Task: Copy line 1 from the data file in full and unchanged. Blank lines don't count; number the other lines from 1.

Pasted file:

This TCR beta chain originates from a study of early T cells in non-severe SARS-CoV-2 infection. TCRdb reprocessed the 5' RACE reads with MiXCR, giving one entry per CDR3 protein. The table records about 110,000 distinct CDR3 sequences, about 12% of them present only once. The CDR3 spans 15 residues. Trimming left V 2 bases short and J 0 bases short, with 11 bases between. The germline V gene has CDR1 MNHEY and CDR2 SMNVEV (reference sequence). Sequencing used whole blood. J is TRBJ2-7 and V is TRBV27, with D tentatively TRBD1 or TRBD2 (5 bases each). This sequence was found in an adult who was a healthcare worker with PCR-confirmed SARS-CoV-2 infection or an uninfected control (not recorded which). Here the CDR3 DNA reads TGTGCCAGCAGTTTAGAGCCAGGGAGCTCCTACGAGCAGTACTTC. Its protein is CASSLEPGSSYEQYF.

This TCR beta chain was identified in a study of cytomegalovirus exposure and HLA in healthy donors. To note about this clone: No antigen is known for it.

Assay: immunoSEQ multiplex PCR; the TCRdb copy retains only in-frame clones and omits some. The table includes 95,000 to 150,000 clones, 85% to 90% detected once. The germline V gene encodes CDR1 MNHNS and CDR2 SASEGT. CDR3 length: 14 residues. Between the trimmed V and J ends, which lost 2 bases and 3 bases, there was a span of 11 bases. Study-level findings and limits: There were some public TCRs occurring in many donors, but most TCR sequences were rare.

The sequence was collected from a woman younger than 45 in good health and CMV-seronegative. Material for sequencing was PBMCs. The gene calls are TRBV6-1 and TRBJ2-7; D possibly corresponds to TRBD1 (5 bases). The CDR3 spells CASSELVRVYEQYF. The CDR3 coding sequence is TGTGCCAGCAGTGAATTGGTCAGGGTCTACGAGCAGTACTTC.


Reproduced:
This TCR beta chain originates from a study of early T cells in non-severe SARS-CoV-2 infection. TCRdb reprocessed the 5' RACE reads with MiXCR, giving one entry per CDR3 protein. The table records about 110,000 distinct CDR3 sequences, about 12% of them present only once. The CDR3 spans 15 residues. Trimming left V 2 bases short and J 0 bases short, with 11 bases between. The germline V gene has CDR1 MNHEY and CDR2 SMNVEV (reference sequence). Sequencing used whole blood. J is TRBJ2-7 and V is TRBV27, with D tentatively TRBD1 or TRBD2 (5 bases each). This sequence was found in an adult who was a healthcare worker with PCR-confirmed SARS-CoV-2 infection or an uninfected control (not recorded which). Here the CDR3 DNA reads TGTGCCAGCAGTTTAGAGCCAGGGAGCTCCTACGAGCAGTACTTC. Its protein is CASSLEPGSSYEQYF.